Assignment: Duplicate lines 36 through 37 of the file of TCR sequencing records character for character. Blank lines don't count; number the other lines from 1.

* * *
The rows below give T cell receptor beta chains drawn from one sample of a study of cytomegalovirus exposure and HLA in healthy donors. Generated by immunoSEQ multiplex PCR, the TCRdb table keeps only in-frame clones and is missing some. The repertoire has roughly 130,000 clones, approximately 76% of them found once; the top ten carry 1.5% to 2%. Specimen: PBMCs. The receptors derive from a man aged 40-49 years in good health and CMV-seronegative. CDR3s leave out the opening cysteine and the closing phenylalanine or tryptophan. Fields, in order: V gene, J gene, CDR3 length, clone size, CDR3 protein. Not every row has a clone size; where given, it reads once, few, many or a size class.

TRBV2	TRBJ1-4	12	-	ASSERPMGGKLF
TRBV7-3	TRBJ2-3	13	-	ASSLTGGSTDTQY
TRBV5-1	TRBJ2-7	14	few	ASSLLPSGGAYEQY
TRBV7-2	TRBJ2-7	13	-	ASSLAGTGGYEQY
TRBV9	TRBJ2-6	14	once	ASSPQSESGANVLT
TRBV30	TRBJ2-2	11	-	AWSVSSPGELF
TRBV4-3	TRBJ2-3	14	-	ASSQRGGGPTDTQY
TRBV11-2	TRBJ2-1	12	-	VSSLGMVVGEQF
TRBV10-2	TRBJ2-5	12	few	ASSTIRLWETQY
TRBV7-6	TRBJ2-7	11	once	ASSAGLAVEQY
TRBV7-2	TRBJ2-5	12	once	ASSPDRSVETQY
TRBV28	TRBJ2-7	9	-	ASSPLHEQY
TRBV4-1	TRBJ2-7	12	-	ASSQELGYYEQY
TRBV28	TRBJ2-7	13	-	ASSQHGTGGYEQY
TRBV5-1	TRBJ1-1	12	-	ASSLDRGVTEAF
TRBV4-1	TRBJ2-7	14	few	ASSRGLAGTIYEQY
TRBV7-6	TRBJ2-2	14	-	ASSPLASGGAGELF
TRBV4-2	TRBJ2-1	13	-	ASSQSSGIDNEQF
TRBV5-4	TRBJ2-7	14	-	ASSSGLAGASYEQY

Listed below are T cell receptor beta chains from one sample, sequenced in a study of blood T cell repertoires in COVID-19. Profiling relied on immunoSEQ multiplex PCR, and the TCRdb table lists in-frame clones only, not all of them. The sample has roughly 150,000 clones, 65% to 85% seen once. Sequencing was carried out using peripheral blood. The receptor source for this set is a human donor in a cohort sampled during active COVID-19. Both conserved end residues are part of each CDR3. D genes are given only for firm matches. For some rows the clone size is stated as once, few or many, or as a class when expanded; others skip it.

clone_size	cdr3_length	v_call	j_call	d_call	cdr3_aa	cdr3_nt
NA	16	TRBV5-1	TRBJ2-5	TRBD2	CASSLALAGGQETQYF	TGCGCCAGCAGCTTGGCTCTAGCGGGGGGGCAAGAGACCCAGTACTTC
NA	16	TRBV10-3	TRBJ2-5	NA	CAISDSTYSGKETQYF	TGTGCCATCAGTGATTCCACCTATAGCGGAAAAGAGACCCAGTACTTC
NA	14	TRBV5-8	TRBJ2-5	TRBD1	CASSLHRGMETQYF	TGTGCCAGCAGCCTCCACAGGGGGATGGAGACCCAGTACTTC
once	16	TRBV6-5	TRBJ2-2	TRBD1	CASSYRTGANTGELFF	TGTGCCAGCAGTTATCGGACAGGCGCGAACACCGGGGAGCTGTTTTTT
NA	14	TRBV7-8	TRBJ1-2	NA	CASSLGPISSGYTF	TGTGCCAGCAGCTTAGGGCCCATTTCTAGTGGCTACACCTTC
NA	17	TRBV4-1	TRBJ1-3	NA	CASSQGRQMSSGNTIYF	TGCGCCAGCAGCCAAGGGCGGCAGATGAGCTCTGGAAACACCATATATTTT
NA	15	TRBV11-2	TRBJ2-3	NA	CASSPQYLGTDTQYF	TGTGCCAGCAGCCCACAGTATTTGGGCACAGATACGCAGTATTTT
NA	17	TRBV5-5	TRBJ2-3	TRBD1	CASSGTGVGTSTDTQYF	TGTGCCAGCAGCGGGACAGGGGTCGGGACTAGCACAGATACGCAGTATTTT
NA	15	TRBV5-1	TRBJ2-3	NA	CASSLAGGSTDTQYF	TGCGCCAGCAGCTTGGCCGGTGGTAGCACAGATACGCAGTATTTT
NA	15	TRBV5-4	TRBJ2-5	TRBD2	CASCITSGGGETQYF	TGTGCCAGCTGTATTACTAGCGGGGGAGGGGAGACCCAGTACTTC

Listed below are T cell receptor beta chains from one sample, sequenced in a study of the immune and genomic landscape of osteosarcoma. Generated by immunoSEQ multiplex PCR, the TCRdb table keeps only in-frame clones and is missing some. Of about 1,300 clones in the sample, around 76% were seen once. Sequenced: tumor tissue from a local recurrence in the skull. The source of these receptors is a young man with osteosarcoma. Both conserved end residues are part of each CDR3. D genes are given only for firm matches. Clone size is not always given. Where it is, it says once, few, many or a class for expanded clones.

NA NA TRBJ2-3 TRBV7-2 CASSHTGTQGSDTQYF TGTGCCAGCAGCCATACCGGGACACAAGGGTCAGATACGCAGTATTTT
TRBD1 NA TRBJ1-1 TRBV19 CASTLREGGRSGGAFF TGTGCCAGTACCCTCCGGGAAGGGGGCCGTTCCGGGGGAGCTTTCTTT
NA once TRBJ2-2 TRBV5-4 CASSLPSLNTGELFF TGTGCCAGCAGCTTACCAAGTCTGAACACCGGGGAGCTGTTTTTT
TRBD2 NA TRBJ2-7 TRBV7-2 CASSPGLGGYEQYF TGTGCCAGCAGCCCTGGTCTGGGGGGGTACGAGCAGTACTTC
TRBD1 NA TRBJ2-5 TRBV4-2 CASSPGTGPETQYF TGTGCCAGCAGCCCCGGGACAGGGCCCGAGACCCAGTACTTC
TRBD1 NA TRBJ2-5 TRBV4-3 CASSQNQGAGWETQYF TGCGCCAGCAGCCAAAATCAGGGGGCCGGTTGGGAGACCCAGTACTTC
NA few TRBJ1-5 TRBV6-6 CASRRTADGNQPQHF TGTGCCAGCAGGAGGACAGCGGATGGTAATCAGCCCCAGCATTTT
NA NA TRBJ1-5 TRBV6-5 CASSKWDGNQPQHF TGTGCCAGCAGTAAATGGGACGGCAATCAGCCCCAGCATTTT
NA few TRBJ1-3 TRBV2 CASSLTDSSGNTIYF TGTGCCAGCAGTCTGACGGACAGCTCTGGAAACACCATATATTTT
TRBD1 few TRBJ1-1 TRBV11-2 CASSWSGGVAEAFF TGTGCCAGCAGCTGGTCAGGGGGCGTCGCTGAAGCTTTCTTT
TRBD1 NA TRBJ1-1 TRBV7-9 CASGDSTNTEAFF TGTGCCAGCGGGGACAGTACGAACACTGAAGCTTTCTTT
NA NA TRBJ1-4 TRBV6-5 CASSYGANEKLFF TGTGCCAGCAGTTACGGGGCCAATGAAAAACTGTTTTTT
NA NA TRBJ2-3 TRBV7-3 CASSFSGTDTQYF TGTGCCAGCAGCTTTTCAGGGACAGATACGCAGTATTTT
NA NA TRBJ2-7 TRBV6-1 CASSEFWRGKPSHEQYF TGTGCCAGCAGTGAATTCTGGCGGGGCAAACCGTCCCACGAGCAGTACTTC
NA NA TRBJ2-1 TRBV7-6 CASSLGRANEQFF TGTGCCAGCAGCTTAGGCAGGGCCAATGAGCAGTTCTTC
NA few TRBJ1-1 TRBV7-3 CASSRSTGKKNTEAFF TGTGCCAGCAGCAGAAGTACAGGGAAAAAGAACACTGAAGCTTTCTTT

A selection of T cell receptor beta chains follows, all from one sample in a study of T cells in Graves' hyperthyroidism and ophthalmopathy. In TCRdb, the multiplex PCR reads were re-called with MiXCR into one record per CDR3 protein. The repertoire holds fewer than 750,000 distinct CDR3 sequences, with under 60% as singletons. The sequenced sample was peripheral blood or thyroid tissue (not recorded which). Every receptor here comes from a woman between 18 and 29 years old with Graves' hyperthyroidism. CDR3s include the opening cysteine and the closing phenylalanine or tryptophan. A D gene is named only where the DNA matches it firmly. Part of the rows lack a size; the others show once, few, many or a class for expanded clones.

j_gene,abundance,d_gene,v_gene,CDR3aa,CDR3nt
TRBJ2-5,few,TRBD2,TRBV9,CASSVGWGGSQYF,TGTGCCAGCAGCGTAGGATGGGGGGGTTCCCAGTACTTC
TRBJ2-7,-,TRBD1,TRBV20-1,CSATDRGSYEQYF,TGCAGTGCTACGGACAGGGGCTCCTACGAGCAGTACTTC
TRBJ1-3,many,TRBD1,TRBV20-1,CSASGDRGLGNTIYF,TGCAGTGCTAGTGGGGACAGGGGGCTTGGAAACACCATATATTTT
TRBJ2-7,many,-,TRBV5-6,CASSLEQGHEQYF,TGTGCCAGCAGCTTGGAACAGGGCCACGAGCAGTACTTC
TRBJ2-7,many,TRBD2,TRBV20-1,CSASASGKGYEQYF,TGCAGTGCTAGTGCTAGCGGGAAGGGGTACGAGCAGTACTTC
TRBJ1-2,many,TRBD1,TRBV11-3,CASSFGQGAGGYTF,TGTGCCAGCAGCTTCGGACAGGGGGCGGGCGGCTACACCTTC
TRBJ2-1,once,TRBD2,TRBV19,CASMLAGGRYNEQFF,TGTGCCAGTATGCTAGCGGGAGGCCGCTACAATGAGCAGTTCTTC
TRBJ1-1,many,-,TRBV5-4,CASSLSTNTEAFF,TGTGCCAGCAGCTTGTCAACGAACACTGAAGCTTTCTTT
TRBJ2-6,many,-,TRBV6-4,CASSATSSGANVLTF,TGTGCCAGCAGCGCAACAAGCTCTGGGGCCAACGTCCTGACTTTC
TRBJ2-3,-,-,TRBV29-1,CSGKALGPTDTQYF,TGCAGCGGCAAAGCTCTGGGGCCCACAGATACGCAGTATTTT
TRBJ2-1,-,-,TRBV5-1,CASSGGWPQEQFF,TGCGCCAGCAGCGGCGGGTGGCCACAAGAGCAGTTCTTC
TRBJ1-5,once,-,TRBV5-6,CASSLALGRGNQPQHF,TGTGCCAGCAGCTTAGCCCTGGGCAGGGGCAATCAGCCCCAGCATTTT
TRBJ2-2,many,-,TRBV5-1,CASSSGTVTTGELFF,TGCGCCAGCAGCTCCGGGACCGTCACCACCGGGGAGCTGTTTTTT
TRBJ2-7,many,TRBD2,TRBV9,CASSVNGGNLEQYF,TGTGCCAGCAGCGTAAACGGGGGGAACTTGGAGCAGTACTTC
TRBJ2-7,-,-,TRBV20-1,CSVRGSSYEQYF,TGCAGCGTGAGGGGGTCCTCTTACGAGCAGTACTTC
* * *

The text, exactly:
NA once TRBJ2-2 TRBV5-4 CASSLPSLNTGELFF TGTGCCAGCAGCTTACCAAGTCTGAACACCGGGGAGCTGTTTTTT
TRBD2 NA TRBJ2-7 TRBV7-2 CASSPGLGGYEQYF TGTGCCAGCAGCCCTGGTCTGGGGGGGTACGAGCAGTACTTC